Release Date: Sep 15, 2009
Record label: Duck Down
With old-school legend KRS-One teaming with Boot Camp Clik member Buckshot, you can expect high-caliber rhymes and an anti-sellout attitude, but Survival Skills is a diverse, welcome surprise. The radio-friendly, and more importantly, radio-worthy single "The Way I Live" with Mary J Blige is a slicker package than usual from this revolutionary duo, but the polished production is actually from Black Milk, an underground tastemaker who provides a beat right in line with the ambitious spirit of the album. The guest list is an unexpected mix of Slug, K'naan, Pharoahe Monch, Sean Price, and reggae singer Bounty Killer, while production is ably handled by the likes of Nottz, 9th Wonder, Ill Mind, and Mobb Deep's Havoc.
Since he first came on the scene, KRS-One has consistently critiqued pop culture, not even sparing his fellow rappers. But unlike most of what has passed for commentary in mainstream rap, he doesn’t not boast in order to put others down. Instead, he calls out those who are not using the tool he believes it to be: a vehicle for raw, intelligent honesty, for street-level reportage, and for education.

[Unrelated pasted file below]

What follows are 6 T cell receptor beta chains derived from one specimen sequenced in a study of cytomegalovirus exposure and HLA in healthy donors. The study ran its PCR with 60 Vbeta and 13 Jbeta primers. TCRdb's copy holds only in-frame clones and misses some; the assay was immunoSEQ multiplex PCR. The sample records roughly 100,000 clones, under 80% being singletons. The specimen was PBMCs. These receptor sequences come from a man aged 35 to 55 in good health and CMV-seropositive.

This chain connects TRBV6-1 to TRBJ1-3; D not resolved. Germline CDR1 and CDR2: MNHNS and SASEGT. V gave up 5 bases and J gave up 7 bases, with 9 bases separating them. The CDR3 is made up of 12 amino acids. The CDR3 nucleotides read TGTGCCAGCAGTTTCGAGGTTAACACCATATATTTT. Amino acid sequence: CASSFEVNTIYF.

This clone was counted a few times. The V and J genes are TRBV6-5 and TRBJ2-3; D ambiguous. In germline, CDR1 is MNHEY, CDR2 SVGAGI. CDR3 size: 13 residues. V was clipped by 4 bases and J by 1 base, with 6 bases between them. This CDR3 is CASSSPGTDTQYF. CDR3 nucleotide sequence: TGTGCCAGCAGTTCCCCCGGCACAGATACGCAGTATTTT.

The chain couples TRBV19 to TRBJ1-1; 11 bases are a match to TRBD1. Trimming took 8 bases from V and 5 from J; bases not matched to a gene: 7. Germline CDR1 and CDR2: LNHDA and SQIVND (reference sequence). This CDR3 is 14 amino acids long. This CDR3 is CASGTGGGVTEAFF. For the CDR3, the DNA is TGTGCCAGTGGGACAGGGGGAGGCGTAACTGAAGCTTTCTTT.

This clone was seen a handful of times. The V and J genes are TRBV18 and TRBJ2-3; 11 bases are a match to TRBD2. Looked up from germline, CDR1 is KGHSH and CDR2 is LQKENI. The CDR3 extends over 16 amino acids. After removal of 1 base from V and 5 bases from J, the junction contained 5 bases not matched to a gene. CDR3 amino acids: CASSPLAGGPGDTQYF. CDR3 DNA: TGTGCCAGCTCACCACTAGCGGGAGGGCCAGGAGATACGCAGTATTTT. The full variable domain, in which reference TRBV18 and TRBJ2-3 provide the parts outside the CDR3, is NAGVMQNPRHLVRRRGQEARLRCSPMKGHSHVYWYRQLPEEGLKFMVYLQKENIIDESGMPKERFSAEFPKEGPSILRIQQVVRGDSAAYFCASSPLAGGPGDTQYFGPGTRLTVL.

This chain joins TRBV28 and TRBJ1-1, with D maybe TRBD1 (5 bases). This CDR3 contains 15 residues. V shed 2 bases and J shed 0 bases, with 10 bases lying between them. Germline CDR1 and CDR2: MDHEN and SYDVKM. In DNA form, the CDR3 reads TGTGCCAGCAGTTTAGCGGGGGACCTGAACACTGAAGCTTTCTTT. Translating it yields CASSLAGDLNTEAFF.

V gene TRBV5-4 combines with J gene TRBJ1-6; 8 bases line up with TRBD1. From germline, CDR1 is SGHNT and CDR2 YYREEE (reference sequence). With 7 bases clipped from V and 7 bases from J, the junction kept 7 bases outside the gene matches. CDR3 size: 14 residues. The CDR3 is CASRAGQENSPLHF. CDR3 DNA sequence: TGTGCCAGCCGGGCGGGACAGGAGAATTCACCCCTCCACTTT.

KRS-One realizes that you can't sell records through "edutainment" alone these days and has toned down his Teacher-isms accordingly. In fact, this might be the most relevant he's been since 1997's I Got Next. His wordplay remains clever and topical, especially on the anti-Auto-Tune anthem Robot, while his sanctimoniousness has been toned down to more tolerable levels.
It’s no surprise to longtime fans that KRS-One and Buckshot are luminaries in the field of rap. Both artists are enjoying long careers in an industry known for short stints in the public eye, creative burn out, and fickle audiences. Since the 1980s and the days of his group Boogie Down Productions, KRS-One has consistently churned out his “edutainment” brand of boom bap hip-hop, propelled by KRS-One’s commanding presence, sometimes controversial and seemingly conflicting “philosophies”, and intense lyricism.
They're both New York rap veterans, but beyond that, KRS-One and Buckshot don't have a lot in common. KRS' gun-talk credentials are straight, but he's spent most of the past two decades in uplifting political rant mode; Buck has specialized in snarling, guttural street shit since day one. KRS raps in an overactive, splenetic blurt, like he can't bear to sit down for more than a minute; Buck's one of the best ever at the ominous, low-key simmer.